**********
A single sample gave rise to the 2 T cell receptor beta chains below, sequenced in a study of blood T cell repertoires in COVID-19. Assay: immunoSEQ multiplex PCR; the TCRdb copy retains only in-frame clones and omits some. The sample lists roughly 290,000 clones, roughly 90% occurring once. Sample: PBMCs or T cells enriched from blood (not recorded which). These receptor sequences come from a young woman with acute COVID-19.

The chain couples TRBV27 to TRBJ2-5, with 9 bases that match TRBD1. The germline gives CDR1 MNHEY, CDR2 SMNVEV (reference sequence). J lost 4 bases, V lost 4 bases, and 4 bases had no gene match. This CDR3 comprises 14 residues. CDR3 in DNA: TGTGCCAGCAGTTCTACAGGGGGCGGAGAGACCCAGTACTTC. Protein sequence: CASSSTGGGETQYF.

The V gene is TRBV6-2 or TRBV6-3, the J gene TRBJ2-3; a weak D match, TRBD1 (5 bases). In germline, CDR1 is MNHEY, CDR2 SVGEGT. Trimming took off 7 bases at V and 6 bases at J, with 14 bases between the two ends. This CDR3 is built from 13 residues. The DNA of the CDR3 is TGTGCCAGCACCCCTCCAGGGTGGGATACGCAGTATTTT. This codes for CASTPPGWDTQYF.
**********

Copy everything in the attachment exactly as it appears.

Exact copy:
A single sample gave rise to the 2 T cell receptor beta chains below, sequenced in a study of blood T cell repertoires in COVID-19. Assay: immunoSEQ multiplex PCR; the TCRdb copy retains only in-frame clones and omits some. The sample lists roughly 290,000 clones, roughly 90% occurring once. Sample: PBMCs or T cells enriched from blood (not recorded which). These receptor sequences come from a young woman with acute COVID-19.

The chain couples TRBV27 to TRBJ2-5, with 9 bases that match TRBD1. The germline gives CDR1 MNHEY, CDR2 SMNVEV (reference sequence). J lost 4 bases, V lost 4 bases, and 4 bases had no gene match. This CDR3 comprises 14 residues. CDR3 in DNA: TGTGCCAGCAGTTCTACAGGGGGCGGAGAGACCCAGTACTTC. Protein sequence: CASSSTGGGETQYF.

The V gene is TRBV6-2 or TRBV6-3, the J gene TRBJ2-3; a weak D match, TRBD1 (5 bases). In germline, CDR1 is MNHEY, CDR2 SVGEGT. Trimming took off 7 bases at V and 6 bases at J, with 14 bases between the two ends. This CDR3 is built from 13 residues. The DNA of the CDR3 is TGTGCCAGCACCCCTCCAGGGTGGGATACGCAGTATTTT. This codes for CASTPPGWDTQYF.